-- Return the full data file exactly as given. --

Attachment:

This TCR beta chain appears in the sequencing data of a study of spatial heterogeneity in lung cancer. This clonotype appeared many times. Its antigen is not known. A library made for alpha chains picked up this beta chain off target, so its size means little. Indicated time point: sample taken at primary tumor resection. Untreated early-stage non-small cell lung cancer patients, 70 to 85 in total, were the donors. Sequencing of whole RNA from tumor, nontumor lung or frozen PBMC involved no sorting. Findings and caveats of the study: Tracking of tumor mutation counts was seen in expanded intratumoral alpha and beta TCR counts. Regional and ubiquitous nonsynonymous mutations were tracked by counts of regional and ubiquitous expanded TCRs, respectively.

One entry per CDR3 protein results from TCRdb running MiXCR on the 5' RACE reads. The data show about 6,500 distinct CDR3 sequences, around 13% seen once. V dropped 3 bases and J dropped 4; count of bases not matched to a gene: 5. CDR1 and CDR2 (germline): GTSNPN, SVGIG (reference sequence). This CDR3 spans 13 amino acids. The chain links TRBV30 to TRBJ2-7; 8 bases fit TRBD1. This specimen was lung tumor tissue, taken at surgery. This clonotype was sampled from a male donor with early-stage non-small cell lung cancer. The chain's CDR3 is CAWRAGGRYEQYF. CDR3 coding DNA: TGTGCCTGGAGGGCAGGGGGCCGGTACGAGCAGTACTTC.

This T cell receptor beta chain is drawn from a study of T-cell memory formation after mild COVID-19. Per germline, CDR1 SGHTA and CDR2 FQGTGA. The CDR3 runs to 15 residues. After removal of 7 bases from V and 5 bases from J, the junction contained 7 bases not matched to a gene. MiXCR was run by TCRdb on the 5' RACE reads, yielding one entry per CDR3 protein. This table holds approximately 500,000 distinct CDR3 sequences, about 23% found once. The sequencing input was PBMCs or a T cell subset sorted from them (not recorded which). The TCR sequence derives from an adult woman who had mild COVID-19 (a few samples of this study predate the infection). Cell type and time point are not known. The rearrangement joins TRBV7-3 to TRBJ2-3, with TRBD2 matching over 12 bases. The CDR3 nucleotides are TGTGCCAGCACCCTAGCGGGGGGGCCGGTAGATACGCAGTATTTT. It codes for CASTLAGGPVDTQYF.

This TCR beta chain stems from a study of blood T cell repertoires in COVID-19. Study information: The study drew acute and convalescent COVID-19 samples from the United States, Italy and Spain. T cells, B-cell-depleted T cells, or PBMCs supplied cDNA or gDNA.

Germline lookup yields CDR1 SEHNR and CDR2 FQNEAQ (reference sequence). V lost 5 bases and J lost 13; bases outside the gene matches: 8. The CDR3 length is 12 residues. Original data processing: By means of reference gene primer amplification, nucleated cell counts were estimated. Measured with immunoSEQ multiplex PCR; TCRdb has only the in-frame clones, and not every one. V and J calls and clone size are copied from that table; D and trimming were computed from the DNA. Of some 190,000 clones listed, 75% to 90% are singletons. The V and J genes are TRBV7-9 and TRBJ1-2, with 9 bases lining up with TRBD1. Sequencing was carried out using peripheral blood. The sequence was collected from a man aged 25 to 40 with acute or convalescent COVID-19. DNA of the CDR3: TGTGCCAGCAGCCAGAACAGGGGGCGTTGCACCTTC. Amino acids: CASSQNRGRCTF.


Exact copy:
This TCR beta chain appears in the sequencing data of a study of spatial heterogeneity in lung cancer. This clonotype appeared many times. Its antigen is not known. A library made for alpha chains picked up this beta chain off target, so its size means little. Indicated time point: sample taken at primary tumor resection. Untreated early-stage non-small cell lung cancer patients, 70 to 85 in total, were the donors. Sequencing of whole RNA from tumor, nontumor lung or frozen PBMC involved no sorting. Findings and caveats of the study: Tracking of tumor mutation counts was seen in expanded intratumoral alpha and beta TCR counts. Regional and ubiquitous nonsynonymous mutations were tracked by counts of regional and ubiquitous expanded TCRs, respectively.

One entry per CDR3 protein results from TCRdb running MiXCR on the 5' RACE reads. The data show about 6,500 distinct CDR3 sequences, around 13% seen once. V dropped 3 bases and J dropped 4; count of bases not matched to a gene: 5. CDR1 and CDR2 (germline): GTSNPN, SVGIG (reference sequence). This CDR3 spans 13 amino acids. The chain links TRBV30 to TRBJ2-7; 8 bases fit TRBD1. This specimen was lung tumor tissue, taken at surgery. This clonotype was sampled from a male donor with early-stage non-small cell lung cancer. The chain's CDR3 is CAWRAGGRYEQYF. CDR3 coding DNA: TGTGCCTGGAGGGCAGGGGGCCGGTACGAGCAGTACTTC.

This T cell receptor beta chain is drawn from a study of T-cell memory formation after mild COVID-19. Per germline, CDR1 SGHTA and CDR2 FQGTGA. The CDR3 runs to 15 residues. After removal of 7 bases from V and 5 bases from J, the junction contained 7 bases not matched to a gene. MiXCR was run by TCRdb on the 5' RACE reads, yielding one entry per CDR3 protein. This table holds approximately 500,000 distinct CDR3 sequences, about 23% found once. The sequencing input was PBMCs or a T cell subset sorted from them (not recorded which). The TCR sequence derives from an adult woman who had mild COVID-19 (a few samples of this study predate the infection). Cell type and time point are not known. The rearrangement joins TRBV7-3 to TRBJ2-3, with TRBD2 matching over 12 bases. The CDR3 nucleotides are TGTGCCAGCACCCTAGCGGGGGGGCCGGTAGATACGCAGTATTTT. It codes for CASTLAGGPVDTQYF.

This TCR beta chain stems from a study of blood T cell repertoires in COVID-19. Study information: The study drew acute and convalescent COVID-19 samples from the United States, Italy and Spain. T cells, B-cell-depleted T cells, or PBMCs supplied cDNA or gDNA.

Germline lookup yields CDR1 SEHNR and CDR2 FQNEAQ (reference sequence). V lost 5 bases and J lost 13; bases outside the gene matches: 8. The CDR3 length is 12 residues. Original data processing: By means of reference gene primer amplification, nucleated cell counts were estimated. Measured with immunoSEQ multiplex PCR; TCRdb has only the in-frame clones, and not every one. V and J calls and clone size are copied from that table; D and trimming were computed from the DNA. Of some 190,000 clones listed, 75% to 90% are singletons. The V and J genes are TRBV7-9 and TRBJ1-2, with 9 bases lining up with TRBD1. Sequencing was carried out using peripheral blood. The sequence was collected from a man aged 25 to 40 with acute or convalescent COVID-19. DNA of the CDR3: TGTGCCAGCAGCCAGAACAGGGGGCGTTGCACCTTC. Amino acids: CASSQNRGRCTF.